Skip to main content

Thank you for visiting You are using a browser version with limited support for CSS. To obtain the best experience, we recommend you use a more up to date browser (or turn off compatibility mode in Internet Explorer). In the meantime, to ensure continued support, we are displaying the site without styles and JavaScript.

Crystal structure of the kinesin motor domain reveals a structural similarity to myosin


KINESIN is the founding member of a superfamily of microtubule-based motor proteins that perform force-generating tasks such as organelle transport and chromosome segregation1,2. It has two identical 960-amino-acid chains containing an ammo-terminal globular motor domain, a central α-helical region that enables dimer formation through a coiled-coil, and a carboxy-terminal tail domain that binds light chains and possibly an organelle receptor1. The kinesin motor domain of 340 amino acids, which can produce movement in vitro3, is much smaller than that of myosin (850 amino acids) and dynein (1,000 amino acids), and is the smallest known molecular motor. Here, we report the crystal structure of the human kinesin motor domain with bound ADP determined to 1.8-Å resolution by X-ray crystallography. The motor consists primarily of a single α/β arrowhead-shaped domain with dimensions of 70×45×45 Å. Unexpectedly, it has a striking structural similarity to the core of the catalytic domain of the actin-based motor myosin. Although kinesin and myosin have virtually no amino-acid sequence identity, and exhibit distinct enzymatic4–6 and motile7–10 properties, our results suggest that these two classes of mechanochemical enzymes evolved from a common ancestor and share a similar force-generating strategy.

This is a preview of subscription content, access via your institution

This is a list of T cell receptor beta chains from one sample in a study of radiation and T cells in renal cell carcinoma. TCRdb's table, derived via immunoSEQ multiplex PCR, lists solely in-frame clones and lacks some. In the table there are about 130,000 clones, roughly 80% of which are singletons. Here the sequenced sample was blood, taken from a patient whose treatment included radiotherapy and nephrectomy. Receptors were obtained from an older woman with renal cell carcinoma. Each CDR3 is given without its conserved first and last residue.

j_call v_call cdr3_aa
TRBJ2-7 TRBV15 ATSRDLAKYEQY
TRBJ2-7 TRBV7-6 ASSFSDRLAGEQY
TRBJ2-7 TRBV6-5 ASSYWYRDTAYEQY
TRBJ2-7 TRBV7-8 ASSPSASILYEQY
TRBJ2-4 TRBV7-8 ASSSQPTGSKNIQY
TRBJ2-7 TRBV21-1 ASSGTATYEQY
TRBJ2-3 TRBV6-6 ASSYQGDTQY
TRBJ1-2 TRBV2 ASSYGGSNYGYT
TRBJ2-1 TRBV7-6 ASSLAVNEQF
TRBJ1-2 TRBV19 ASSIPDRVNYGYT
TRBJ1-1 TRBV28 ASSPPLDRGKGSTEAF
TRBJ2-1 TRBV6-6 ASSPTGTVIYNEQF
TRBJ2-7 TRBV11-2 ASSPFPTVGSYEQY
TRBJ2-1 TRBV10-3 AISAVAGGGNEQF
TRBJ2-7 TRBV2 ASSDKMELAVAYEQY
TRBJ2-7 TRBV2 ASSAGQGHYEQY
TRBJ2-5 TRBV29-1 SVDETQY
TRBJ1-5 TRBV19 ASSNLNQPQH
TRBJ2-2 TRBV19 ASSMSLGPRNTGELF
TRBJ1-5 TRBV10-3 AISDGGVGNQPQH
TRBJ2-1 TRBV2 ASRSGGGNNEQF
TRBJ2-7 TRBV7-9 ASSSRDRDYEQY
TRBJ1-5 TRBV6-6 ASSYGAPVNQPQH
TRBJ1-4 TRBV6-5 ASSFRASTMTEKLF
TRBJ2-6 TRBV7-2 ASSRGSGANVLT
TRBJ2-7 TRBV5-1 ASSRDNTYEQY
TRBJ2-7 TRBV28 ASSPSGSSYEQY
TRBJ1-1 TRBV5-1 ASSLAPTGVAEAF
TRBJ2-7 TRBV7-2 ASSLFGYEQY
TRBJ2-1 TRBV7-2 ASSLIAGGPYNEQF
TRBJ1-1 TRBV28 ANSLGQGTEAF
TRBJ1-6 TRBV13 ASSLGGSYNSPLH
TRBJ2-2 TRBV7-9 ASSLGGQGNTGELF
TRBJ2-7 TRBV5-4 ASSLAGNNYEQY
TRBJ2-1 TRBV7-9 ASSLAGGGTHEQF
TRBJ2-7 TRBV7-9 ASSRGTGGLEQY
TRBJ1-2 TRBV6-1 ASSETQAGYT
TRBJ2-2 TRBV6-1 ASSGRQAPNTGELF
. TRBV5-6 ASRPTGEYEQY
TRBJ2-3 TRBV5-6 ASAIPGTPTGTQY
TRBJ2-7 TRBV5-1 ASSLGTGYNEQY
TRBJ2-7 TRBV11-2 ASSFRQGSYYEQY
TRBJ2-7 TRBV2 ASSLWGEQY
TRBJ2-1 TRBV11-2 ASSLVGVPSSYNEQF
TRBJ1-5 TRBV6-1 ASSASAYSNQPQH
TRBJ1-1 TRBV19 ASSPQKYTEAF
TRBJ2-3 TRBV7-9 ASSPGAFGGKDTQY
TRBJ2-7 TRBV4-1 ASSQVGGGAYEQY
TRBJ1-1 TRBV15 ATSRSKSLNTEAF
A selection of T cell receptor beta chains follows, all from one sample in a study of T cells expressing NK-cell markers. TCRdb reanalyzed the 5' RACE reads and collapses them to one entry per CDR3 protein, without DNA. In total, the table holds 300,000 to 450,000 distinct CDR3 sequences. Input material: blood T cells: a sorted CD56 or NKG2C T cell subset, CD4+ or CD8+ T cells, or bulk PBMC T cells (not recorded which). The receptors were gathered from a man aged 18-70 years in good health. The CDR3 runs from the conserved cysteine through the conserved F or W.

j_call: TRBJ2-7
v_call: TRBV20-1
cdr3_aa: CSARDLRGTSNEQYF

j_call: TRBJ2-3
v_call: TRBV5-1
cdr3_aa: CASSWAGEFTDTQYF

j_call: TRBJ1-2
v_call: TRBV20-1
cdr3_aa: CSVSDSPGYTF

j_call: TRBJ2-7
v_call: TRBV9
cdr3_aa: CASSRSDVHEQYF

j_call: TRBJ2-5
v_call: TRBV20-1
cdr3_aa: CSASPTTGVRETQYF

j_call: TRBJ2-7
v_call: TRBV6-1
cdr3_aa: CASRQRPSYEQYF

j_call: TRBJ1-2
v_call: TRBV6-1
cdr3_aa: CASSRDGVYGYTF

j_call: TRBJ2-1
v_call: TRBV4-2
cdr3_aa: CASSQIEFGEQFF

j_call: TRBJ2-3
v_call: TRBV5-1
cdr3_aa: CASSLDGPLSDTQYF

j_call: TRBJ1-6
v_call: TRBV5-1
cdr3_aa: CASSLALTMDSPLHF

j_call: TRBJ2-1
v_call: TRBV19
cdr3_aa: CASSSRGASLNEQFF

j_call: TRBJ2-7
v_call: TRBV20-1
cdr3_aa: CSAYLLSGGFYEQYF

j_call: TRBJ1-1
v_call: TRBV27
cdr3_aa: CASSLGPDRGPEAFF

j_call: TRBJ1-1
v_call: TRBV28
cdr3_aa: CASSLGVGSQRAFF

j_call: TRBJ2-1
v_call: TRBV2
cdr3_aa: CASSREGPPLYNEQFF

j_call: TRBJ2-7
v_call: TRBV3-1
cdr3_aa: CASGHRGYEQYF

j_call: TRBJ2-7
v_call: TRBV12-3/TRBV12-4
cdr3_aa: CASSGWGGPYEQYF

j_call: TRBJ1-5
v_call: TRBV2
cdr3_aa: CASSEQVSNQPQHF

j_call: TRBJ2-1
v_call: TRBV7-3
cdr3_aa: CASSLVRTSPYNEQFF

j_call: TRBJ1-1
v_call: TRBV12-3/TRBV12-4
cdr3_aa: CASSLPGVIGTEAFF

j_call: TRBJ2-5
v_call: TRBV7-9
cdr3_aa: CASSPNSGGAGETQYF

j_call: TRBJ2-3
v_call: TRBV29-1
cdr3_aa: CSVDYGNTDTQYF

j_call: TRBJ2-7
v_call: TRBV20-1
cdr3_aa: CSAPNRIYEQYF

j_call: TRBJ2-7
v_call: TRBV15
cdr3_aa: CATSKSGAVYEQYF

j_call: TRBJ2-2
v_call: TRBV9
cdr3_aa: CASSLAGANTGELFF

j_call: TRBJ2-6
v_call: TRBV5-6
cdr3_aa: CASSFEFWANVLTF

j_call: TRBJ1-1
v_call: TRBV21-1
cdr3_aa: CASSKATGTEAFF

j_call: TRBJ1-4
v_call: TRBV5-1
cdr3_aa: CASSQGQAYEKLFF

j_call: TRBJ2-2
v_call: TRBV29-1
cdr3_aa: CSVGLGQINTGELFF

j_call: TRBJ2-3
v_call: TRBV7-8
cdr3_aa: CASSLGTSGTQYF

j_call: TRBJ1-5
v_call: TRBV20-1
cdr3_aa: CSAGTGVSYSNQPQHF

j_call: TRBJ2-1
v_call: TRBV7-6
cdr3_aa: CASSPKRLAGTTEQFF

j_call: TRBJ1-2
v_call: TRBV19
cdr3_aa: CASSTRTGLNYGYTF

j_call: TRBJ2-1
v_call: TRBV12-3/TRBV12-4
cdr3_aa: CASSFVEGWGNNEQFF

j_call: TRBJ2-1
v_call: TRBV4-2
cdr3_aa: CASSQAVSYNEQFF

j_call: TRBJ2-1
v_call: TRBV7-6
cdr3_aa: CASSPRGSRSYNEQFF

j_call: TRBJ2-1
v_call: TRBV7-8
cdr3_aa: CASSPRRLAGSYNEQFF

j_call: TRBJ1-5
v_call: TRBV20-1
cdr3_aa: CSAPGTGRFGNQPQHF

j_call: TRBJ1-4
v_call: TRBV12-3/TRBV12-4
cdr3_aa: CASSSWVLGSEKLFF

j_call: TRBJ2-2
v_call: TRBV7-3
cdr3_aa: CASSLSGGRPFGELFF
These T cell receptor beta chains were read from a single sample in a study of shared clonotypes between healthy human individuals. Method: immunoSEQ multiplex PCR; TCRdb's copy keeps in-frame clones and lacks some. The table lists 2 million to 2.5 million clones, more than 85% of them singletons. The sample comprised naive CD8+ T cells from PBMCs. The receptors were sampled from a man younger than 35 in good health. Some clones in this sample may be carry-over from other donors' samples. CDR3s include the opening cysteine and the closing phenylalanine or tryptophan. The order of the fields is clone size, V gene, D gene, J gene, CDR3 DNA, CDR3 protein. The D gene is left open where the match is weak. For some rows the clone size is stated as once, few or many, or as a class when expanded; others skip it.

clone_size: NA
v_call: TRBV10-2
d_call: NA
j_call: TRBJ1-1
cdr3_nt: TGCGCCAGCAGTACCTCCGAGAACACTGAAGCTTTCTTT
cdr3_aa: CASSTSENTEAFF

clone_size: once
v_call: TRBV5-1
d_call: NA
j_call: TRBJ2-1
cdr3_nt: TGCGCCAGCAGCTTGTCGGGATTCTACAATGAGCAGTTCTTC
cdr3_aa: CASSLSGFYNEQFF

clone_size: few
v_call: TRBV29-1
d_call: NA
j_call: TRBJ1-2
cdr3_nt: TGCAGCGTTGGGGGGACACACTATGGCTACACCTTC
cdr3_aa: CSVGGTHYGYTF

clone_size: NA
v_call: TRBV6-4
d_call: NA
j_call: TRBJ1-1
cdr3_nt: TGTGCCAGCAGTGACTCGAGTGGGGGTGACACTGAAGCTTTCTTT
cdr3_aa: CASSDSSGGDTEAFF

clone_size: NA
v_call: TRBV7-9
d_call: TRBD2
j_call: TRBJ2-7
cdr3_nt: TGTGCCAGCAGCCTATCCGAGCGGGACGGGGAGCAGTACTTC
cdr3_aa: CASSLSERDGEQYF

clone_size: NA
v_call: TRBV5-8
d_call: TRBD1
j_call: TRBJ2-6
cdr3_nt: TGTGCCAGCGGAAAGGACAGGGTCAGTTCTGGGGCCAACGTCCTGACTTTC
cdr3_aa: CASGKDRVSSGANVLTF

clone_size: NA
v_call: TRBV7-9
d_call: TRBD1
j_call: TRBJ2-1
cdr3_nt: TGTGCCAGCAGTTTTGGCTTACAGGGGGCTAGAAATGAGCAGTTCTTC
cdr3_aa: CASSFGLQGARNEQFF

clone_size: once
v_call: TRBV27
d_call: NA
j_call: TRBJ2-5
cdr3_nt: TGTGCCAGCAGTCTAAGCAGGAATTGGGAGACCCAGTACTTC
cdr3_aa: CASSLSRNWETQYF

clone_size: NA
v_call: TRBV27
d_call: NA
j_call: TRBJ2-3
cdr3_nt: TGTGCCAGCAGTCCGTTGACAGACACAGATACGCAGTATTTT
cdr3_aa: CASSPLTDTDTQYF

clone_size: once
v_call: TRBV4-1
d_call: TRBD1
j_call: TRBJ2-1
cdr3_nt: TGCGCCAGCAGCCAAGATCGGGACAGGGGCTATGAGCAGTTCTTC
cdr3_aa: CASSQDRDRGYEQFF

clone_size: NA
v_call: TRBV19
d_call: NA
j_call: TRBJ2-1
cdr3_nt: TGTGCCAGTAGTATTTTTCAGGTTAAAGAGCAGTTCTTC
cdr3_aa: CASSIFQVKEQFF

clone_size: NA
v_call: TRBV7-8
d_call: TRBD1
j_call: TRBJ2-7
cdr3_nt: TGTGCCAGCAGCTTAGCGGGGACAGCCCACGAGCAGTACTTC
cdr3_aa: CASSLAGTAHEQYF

Relevant articles

Open Access articles citing this article.

Access options

Buy article

Get time limited or full article access on ReadCube.


All prices are NET prices.


  1. Bloom, G. & Endow, S. Motor Proteins 1: Kinesin (Academic, London, 1994).

    Google Scholar 

  2. Goldstein, L. S. A. Rev. Genet. 27, 319–351 (1993).

    CAS  Article  Google Scholar 

  3. Yang, J. T., Saxton, W. M., Stewart, R. J., Raff, E. C. & Goldstein, L. S. Science 249, 42–47 (1990).

    ADS  CAS  Article  Google Scholar 

  4. Hackney, D. D. Proc. natn. Acad. Sci. U.S.A. 85, 6314–6318 (1988).

    ADS  CAS  Article  Google Scholar 

  5. Gilbert, S. P., Webb, M. R., Brune, M. & Johnson, K. A. Nature 373, 671–676 (1995).

    ADS  CAS  Article  Google Scholar 

  6. Ma, Y. Z. & Taylor, E. W. Biochemistry 34, 13233–13241 (1995).

    CAS  Article  Google Scholar 

  7. Howard, J., Hudspeth, A. J. & Vale, R. D. Nature 342, 154–158 (1989).

    ADS  CAS  Article  Google Scholar 

  8. Block, S. M., Goldstein, L. S. & Schnapp, B. J. Nature 348, 348–352 (1990).

    ADS  CAS  Article  Google Scholar 

  9. Svoboda, K., Schmidt, C. F., Schnapp, B. J. & Block, S. M. Naqture 365, 721–727 (1993).

    ADS  CAS  Google Scholar 

  10. Coppin, C. M., Finer, J. T., Spudich, J. A. & Vale, R. D. Proc. natn. Acad. Sci. U.S.A. (in the press).

  11. Story, R. M. & Steitz, T. A. Nature 355, 374–376 (1992).

    ADS  CAS  Article  Google Scholar 

  12. Holm, L. & Sander, C. J. molec. Biol. 233, 123–138 (1993).

    CAS  Article  Google Scholar 

  13. Bagshaw, C. R. & Trentham, D. R. Biochem. J. 141, 331–349 (1974).